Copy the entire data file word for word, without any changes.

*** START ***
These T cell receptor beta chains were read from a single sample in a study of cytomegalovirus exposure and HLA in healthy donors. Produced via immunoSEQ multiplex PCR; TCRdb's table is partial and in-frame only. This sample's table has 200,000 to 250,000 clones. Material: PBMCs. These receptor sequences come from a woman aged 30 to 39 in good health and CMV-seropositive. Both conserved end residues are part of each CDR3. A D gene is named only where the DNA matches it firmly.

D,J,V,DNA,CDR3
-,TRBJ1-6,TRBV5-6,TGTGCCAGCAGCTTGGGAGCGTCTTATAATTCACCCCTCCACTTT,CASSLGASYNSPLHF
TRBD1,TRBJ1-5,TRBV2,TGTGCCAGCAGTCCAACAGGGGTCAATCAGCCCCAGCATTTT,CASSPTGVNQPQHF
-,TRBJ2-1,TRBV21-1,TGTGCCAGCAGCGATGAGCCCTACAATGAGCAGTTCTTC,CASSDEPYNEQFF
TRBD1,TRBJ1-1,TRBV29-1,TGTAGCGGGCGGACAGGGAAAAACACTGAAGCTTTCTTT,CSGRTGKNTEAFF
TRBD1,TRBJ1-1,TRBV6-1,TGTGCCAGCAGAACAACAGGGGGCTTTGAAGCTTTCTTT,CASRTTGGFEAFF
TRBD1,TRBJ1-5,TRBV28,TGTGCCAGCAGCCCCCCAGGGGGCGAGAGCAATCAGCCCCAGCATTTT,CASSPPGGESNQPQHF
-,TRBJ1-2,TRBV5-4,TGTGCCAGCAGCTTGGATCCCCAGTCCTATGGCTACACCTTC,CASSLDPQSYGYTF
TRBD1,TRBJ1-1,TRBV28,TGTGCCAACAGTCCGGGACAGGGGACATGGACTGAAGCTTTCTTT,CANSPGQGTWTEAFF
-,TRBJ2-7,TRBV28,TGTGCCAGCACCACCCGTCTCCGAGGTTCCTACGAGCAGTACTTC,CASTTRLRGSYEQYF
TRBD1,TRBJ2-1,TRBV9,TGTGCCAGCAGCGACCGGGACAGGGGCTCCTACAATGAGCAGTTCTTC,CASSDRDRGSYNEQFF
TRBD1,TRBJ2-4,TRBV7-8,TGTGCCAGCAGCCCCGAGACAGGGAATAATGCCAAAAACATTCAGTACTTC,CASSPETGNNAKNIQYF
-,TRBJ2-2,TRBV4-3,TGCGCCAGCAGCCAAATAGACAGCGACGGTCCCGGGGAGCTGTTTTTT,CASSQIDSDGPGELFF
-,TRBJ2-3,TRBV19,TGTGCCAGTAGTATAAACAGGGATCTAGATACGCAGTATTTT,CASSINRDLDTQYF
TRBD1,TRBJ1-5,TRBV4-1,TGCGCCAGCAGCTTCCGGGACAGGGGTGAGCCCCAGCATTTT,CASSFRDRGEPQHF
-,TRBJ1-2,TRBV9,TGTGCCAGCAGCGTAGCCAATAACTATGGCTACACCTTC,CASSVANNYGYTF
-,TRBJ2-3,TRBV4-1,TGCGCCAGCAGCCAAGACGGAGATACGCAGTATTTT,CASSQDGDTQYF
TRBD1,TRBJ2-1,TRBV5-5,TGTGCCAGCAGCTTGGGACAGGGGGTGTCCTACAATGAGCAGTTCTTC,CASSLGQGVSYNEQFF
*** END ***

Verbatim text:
These T cell receptor beta chains were read from a single sample in a study of cytomegalovirus exposure and HLA in healthy donors. Produced via immunoSEQ multiplex PCR; TCRdb's table is partial and in-frame only. This sample's table has 200,000 to 250,000 clones. Material: PBMCs. These receptor sequences come from a woman aged 30 to 39 in good health and CMV-seropositive. Both conserved end residues are part of each CDR3. A D gene is named only where the DNA matches it firmly.

D,J,V,DNA,CDR3
-,TRBJ1-6,TRBV5-6,TGTGCCAGCAGCTTGGGAGCGTCTTATAATTCACCCCTCCACTTT,CASSLGASYNSPLHF
TRBD1,TRBJ1-5,TRBV2,TGTGCCAGCAGTCCAACAGGGGTCAATCAGCCCCAGCATTTT,CASSPTGVNQPQHF
-,TRBJ2-1,TRBV21-1,TGTGCCAGCAGCGATGAGCCCTACAATGAGCAGTTCTTC,CASSDEPYNEQFF
TRBD1,TRBJ1-1,TRBV29-1,TGTAGCGGGCGGACAGGGAAAAACACTGAAGCTTTCTTT,CSGRTGKNTEAFF
TRBD1,TRBJ1-1,TRBV6-1,TGTGCCAGCAGAACAACAGGGGGCTTTGAAGCTTTCTTT,CASRTTGGFEAFF
TRBD1,TRBJ1-5,TRBV28,TGTGCCAGCAGCCCCCCAGGGGGCGAGAGCAATCAGCCCCAGCATTTT,CASSPPGGESNQPQHF
-,TRBJ1-2,TRBV5-4,TGTGCCAGCAGCTTGGATCCCCAGTCCTATGGCTACACCTTC,CASSLDPQSYGYTF
TRBD1,TRBJ1-1,TRBV28,TGTGCCAACAGTCCGGGACAGGGGACATGGACTGAAGCTTTCTTT,CANSPGQGTWTEAFF
-,TRBJ2-7,TRBV28,TGTGCCAGCACCACCCGTCTCCGAGGTTCCTACGAGCAGTACTTC,CASTTRLRGSYEQYF
TRBD1,TRBJ2-1,TRBV9,TGTGCCAGCAGCGACCGGGACAGGGGCTCCTACAATGAGCAGTTCTTC,CASSDRDRGSYNEQFF
TRBD1,TRBJ2-4,TRBV7-8,TGTGCCAGCAGCCCCGAGACAGGGAATAATGCCAAAAACATTCAGTACTTC,CASSPETGNNAKNIQYF
-,TRBJ2-2,TRBV4-3,TGCGCCAGCAGCCAAATAGACAGCGACGGTCCCGGGGAGCTGTTTTTT,CASSQIDSDGPGELFF
-,TRBJ2-3,TRBV19,TGTGCCAGTAGTATAAACAGGGATCTAGATACGCAGTATTTT,CASSINRDLDTQYF
TRBD1,TRBJ1-5,TRBV4-1,TGCGCCAGCAGCTTCCGGGACAGGGGTGAGCCCCAGCATTTT,CASSFRDRGEPQHF
-,TRBJ1-2,TRBV9,TGTGCCAGCAGCGTAGCCAATAACTATGGCTACACCTTC,CASSVANNYGYTF
-,TRBJ2-3,TRBV4-1,TGCGCCAGCAGCCAAGACGGAGATACGCAGTATTTT,CASSQDGDTQYF
TRBD1,TRBJ2-1,TRBV5-5,TGTGCCAGCAGCTTGGGACAGGGGGTGTCCTACAATGAGCAGTTCTTC,CASSLGQGVSYNEQFF